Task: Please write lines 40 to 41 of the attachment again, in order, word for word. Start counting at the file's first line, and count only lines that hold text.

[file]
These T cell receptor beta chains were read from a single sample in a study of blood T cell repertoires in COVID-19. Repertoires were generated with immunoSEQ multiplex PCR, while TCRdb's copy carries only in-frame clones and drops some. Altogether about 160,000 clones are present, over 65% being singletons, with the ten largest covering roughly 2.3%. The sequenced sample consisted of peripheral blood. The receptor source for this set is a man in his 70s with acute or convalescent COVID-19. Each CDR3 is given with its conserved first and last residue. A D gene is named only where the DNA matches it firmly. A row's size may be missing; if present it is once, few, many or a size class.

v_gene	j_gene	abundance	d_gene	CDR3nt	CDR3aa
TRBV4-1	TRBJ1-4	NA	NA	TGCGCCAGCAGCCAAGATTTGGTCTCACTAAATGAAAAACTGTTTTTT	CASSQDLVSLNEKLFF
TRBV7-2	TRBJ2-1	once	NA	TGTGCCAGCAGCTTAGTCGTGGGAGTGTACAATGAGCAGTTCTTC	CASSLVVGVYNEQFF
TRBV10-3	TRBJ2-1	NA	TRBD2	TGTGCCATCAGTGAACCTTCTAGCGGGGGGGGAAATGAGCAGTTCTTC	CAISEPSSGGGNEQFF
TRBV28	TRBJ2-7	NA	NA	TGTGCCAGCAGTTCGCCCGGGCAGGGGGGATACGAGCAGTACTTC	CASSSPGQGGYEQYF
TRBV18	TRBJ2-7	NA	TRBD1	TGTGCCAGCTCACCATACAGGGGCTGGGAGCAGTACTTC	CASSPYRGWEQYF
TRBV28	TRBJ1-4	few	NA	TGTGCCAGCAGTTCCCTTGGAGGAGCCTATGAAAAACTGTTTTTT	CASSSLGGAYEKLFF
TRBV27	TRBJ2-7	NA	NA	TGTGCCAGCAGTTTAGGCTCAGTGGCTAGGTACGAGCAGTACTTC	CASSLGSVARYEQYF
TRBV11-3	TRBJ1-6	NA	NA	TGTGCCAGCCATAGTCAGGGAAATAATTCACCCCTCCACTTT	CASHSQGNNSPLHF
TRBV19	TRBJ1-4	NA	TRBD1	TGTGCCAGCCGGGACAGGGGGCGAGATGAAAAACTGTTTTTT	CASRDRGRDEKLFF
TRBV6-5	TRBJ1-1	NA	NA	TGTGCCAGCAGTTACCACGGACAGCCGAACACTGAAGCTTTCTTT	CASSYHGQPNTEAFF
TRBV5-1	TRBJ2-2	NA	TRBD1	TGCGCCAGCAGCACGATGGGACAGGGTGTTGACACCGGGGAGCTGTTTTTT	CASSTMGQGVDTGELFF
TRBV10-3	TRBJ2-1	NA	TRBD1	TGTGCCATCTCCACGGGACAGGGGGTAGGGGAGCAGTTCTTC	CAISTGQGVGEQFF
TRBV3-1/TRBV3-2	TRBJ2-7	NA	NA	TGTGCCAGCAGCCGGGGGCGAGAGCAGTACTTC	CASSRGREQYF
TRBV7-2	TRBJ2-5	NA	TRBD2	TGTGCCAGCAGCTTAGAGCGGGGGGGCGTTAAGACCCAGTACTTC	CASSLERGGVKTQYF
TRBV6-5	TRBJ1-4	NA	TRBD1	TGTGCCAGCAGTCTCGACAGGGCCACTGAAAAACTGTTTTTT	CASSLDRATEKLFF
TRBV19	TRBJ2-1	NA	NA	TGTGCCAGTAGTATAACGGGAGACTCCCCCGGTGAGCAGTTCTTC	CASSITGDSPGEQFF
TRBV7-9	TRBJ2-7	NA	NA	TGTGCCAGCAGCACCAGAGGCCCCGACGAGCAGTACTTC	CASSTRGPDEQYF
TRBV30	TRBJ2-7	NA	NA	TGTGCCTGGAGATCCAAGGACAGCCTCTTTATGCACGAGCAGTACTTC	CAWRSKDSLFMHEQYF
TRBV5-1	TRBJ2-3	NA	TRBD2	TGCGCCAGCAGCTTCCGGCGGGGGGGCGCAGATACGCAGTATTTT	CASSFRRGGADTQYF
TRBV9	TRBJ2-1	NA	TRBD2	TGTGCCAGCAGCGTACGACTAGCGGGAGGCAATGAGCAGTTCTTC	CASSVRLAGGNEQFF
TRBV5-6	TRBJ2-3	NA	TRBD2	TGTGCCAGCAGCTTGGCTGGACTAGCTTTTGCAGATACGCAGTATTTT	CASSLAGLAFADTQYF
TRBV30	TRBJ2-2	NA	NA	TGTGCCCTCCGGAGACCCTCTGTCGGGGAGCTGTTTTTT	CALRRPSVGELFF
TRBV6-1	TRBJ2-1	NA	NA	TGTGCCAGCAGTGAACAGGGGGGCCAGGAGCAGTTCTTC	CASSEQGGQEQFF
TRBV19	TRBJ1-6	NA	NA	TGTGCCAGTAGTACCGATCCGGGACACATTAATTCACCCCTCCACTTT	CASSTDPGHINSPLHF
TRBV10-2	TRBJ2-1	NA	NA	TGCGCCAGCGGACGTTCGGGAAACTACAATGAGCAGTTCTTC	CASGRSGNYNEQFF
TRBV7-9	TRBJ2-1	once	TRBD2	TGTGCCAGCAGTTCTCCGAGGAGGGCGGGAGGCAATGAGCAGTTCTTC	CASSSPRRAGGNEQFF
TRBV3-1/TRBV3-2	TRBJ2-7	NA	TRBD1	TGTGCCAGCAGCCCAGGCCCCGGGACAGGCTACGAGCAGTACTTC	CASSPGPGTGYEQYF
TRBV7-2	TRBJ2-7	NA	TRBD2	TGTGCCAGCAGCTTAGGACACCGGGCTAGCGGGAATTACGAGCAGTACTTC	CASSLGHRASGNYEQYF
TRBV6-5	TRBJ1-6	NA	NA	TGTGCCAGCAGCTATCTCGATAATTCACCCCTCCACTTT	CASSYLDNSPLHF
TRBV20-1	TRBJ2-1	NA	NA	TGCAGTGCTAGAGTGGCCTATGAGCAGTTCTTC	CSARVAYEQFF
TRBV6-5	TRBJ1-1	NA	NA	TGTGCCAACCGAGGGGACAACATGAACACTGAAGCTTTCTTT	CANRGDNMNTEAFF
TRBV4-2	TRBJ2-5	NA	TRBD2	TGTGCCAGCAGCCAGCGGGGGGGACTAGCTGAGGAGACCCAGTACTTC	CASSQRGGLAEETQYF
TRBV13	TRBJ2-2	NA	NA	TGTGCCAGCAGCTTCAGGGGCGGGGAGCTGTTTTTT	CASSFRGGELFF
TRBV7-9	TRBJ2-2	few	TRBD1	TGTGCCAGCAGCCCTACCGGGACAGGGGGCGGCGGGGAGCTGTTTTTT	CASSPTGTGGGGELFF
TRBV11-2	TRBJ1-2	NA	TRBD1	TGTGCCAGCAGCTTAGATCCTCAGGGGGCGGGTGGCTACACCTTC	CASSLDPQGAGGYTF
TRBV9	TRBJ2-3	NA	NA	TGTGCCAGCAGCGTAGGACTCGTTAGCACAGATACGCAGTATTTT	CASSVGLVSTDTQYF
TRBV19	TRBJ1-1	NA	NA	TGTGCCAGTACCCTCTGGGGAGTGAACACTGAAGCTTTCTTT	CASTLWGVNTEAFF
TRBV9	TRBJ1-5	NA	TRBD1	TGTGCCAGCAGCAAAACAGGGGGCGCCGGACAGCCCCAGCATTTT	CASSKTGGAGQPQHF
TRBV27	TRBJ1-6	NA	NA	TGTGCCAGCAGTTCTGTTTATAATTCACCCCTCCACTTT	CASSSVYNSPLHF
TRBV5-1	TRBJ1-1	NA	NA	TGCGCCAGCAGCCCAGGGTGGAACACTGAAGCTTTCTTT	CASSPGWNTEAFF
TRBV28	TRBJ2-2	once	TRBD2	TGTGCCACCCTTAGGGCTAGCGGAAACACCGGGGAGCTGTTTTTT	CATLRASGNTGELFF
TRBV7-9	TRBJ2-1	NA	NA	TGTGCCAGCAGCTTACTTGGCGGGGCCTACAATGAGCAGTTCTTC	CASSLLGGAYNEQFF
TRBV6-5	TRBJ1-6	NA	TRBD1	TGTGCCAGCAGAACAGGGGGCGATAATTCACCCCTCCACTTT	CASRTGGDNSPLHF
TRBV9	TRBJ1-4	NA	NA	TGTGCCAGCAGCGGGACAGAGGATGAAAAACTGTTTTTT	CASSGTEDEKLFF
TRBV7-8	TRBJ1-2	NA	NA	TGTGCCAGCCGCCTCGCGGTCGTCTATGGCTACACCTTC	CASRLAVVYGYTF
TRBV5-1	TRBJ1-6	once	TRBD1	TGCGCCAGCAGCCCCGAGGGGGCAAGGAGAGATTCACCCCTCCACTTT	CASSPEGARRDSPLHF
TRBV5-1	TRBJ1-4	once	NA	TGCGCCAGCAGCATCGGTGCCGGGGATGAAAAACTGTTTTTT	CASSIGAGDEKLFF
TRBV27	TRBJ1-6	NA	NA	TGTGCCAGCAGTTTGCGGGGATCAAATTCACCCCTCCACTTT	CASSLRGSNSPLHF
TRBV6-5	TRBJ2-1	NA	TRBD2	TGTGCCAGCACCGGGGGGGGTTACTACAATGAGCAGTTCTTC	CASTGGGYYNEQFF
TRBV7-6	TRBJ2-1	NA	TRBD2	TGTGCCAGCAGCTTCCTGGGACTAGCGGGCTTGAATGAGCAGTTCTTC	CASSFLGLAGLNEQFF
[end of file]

TRBV9	TRBJ1-5	NA	TRBD1	TGTGCCAGCAGCAAAACAGGGGGCGCCGGACAGCCCCAGCATTTT	CASSKTGGAGQPQHF
TRBV27	TRBJ1-6	NA	NA	TGTGCCAGCAGTTCTGTTTATAATTCACCCCTCCACTTT	CASSSVYNSPLHF